One of the many hats I wear is Acquisitions Editor for Curiosity Quills Press. I really like this job! I’ve seen a lot great stories come through. There are so many people creating wonderful worlds and coming up with unique plots that I’m continually amazed at the ingenuity of my fellow authors (and you are an author, whether or not you’re published!).
However, one unfortunate trend I’ve seen is for people to send in unedited manuscripts. People, I know that we’re a small press, but that doesn’t mean that a) we’re any less professional than anyone else and b) that you should present a less than professional ‘face’ to us.
That said, I do realize that sometimes, especially for novice writers, the idea of editing is daunting. Overwhelming. Fear inspiring.
Deep breath. There. You ready? I’m going to show you three sites that will help you learn some of the basic steps you need to take before you send in that manuscript to anyone – Curiosity Quills, your dream agent, ABNA submissions, whomever. (Actually it’s four sites, but more on that later!) Used together their advice on how to tame and clean up the beast that your manuscript may have become covers the more important points.
This article from Writer’s Resource Center discusses how to ‘Get Rid of Ugly Wordiness’. The bullet points (be sure to click link for full explanation on how to accomplish each!):
- Eliminate repetition
- Eliminate unnecessary words (more on that in the next two links too!)
- Eliminate backstory
- Eliminate anything that doesn’t reveal character or move the plot forward
Most writers can significantly shorten their manuscript simply by eliminating extraneous adverbs, adjectives, gerunds, and passive verbs, i.e. things you don’t need anyway. If you cut 10 words per page in a 350-page manuscript, you’ve already shortened it by 3,500 (unnecessary) words.
Miss Gardner has specific points as well as a list of ‘words to watch for’ to help you clean up your manuscript.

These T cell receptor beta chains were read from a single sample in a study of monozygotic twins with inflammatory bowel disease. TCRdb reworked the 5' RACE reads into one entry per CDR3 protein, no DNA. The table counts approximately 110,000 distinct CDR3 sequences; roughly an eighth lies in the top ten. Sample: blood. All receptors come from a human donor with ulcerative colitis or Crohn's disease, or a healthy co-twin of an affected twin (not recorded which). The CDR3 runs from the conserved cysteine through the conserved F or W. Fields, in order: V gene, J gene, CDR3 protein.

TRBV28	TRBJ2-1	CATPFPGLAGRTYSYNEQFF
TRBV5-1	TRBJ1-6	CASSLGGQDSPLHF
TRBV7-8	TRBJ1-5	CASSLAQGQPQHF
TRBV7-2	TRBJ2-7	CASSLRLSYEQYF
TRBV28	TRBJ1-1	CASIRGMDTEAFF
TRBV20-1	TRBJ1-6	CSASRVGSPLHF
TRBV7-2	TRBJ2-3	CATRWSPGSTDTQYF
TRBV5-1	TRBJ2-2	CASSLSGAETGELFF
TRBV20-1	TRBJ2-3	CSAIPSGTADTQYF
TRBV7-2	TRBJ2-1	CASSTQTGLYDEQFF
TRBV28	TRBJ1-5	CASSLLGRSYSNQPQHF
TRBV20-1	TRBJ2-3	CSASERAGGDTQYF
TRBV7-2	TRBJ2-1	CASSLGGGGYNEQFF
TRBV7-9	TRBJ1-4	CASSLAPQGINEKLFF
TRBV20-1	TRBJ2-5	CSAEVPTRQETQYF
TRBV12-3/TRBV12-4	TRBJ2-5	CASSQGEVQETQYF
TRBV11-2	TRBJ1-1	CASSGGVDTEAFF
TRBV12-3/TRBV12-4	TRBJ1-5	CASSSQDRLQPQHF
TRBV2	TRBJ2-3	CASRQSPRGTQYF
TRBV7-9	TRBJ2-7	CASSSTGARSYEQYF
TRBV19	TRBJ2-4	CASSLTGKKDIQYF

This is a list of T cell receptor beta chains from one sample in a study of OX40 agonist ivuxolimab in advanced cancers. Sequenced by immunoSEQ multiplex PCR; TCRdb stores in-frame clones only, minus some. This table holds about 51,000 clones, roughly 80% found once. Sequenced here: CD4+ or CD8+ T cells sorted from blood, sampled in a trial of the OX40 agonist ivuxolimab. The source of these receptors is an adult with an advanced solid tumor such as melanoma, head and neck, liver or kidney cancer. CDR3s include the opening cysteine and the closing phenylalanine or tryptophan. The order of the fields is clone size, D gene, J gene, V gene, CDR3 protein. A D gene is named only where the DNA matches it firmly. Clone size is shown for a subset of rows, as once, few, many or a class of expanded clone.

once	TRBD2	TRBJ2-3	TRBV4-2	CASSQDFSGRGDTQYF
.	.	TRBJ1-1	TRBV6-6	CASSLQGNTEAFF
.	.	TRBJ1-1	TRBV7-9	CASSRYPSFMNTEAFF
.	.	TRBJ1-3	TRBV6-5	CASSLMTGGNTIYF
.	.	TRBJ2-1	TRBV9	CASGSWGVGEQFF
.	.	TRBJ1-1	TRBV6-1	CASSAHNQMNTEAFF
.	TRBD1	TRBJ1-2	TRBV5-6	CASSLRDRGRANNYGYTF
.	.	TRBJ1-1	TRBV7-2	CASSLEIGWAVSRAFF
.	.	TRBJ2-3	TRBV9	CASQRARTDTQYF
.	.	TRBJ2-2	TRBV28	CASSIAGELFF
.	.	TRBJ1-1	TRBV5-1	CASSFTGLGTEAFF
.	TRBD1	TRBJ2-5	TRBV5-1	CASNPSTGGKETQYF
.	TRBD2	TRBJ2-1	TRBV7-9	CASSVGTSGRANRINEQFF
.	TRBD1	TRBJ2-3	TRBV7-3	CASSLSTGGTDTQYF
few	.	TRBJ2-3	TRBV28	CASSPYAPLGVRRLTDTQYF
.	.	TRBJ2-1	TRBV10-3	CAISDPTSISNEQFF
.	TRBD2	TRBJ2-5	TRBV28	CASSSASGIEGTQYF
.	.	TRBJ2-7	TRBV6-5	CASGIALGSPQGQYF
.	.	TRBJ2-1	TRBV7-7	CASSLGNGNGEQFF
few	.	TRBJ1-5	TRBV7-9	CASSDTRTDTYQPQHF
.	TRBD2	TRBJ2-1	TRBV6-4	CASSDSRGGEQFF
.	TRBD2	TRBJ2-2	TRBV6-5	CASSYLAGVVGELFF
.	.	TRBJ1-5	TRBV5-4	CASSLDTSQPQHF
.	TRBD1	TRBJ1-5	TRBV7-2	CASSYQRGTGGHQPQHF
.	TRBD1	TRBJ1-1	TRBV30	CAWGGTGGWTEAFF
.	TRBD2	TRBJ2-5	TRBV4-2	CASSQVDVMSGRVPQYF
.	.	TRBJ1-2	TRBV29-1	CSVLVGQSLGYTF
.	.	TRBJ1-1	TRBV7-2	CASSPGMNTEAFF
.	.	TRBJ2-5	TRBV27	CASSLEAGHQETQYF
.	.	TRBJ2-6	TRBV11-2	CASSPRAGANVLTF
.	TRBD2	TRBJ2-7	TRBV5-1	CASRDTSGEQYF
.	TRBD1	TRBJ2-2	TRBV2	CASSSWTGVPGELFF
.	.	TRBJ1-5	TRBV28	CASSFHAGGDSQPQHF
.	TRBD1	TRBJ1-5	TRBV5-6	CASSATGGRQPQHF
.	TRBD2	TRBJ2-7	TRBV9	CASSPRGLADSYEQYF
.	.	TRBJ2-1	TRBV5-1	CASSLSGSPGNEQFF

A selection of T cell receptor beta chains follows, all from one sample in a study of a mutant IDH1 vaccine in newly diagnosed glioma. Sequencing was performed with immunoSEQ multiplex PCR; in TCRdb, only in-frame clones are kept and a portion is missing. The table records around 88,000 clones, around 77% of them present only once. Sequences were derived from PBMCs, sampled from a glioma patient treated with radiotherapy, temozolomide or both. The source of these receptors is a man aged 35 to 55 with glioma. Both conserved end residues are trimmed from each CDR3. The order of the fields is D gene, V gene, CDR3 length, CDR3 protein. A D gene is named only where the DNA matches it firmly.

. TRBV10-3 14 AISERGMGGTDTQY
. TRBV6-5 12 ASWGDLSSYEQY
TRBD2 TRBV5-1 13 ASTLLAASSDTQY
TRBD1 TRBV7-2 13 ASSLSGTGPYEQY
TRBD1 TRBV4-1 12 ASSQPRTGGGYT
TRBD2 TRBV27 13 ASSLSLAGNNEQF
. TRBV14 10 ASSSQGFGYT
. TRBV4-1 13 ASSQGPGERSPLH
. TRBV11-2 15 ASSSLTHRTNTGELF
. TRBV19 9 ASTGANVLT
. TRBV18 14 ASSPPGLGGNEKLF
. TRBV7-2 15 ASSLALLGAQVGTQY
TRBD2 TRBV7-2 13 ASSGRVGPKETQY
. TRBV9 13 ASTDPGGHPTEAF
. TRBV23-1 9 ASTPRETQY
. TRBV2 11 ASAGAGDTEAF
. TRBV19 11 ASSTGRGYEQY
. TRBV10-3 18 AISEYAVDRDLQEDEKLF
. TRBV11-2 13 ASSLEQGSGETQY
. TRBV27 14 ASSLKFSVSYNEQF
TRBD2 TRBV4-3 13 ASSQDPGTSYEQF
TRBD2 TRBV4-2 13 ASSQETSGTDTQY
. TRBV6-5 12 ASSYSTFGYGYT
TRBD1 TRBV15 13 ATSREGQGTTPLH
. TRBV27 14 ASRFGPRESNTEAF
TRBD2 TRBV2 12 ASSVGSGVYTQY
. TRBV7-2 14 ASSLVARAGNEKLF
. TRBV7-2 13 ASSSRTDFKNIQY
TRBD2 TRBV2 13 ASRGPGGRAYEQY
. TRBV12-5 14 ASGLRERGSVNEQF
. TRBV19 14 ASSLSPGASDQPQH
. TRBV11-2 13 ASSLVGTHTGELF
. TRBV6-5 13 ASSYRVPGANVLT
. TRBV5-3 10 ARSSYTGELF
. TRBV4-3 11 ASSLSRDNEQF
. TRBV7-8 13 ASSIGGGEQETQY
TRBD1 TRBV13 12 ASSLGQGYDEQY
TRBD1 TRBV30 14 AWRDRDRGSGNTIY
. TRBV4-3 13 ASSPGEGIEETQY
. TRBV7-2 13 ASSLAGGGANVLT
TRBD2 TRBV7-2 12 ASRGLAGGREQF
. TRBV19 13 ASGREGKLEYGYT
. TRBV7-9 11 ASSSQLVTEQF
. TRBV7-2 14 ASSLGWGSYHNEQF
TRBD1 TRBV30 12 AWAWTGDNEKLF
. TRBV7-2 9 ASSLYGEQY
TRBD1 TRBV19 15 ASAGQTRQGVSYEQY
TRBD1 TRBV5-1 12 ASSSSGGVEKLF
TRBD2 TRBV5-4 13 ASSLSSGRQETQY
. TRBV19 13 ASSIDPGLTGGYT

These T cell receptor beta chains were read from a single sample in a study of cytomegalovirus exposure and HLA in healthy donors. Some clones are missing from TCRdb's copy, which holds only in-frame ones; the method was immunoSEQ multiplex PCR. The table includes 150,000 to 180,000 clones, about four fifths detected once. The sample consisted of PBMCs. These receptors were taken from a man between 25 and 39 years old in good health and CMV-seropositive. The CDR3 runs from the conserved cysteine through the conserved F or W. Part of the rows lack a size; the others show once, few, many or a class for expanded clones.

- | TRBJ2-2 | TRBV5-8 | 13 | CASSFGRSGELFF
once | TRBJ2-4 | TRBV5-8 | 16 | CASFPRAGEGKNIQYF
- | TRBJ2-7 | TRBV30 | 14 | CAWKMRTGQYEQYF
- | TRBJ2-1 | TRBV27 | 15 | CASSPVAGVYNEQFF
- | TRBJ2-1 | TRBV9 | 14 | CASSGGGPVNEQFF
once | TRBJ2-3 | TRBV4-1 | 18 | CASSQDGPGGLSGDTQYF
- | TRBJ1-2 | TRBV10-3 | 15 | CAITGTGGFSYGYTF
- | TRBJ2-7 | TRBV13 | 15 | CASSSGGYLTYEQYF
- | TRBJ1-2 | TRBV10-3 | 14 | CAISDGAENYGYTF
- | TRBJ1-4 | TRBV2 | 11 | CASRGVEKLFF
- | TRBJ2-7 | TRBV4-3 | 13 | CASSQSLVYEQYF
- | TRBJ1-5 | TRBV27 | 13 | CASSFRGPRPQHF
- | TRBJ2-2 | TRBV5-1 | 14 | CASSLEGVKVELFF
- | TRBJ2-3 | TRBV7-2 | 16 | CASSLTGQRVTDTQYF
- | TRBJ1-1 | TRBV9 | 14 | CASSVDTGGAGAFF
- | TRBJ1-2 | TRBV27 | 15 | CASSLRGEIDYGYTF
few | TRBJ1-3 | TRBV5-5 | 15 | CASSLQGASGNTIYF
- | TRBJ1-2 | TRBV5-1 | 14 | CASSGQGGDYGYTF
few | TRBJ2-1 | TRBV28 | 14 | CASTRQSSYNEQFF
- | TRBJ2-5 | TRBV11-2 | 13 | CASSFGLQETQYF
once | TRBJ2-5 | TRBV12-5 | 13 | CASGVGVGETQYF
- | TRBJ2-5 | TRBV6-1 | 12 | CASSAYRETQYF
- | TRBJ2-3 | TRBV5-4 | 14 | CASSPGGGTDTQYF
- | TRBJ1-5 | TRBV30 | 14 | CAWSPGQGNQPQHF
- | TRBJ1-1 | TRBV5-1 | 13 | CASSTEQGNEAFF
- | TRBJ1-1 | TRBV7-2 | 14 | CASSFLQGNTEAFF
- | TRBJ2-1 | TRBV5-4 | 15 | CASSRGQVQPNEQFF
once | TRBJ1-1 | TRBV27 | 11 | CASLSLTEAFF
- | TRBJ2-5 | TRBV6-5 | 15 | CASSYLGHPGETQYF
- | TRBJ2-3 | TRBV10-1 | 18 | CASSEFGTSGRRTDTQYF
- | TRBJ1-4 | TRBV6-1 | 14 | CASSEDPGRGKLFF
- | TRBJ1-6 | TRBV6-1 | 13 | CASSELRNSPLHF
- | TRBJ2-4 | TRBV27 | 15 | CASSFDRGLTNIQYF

So you have your list of ‘words to watch for’, but how do you actually go about changing your sentences to eliminate them? This article takes some of the most common words and shows you examples of how to rework sentences.
In addition you might want to check out Autocrit http://www.autocrit.com/. It’s not one of my top three suggestions because, in order to use it effectively, you need to use it at the paid subscription level, something not everyone can afford.
Now doing these things doesn’t guarantee that you’re going to be accepted by anyone, but it does mean you’re presenting a more polished manuscript. And that is just more polished. But by no means does it mean you’re ready to go and publish your piece yourself. Heck even people who are strong editors need to have someone else lookover their work! (Here’s a great article by Barbara O’Neal, who’s been writing and published for over twenty years and works as an editor herself, on The Value of Editors: http://writerunboxed.com/20018/ – actually Writers Unboxed is a great site for any number of articles!)
Doing these initial edits will help us slush readers, I mean Acquisition Editors, see your story more clearly. And that can be the difference between ‘it needs a little work, let’s consider it’ and ‘it needs a lot of work, so it’s a no’. And it it’s a ‘yes’ our editors will help you with the final steps you need to get your story ready for publication. Then, next thing you know your book will be out and published.
But first, you’ve got to do the initial edits.
To find out more about what Alison is looking for check out this blog post: http://curiosityquills.com/alison-nee-heller-acquisitions-editor-wants-your-ms/
If you’re interested in learning more about Curiosity Quills Press take advantage of their huge 99 cent Luck o’the Irish Sale. More information on the sale, as well as the author giveaways will be posted here on 3/17: http://sharonbayliss.blogspot.com/
Alison can be found on the web as her writing alter ego, Ellie Heller, at www.elliewrites2.com, @Elliewrites2 and on facebook as Ellie Heller Author.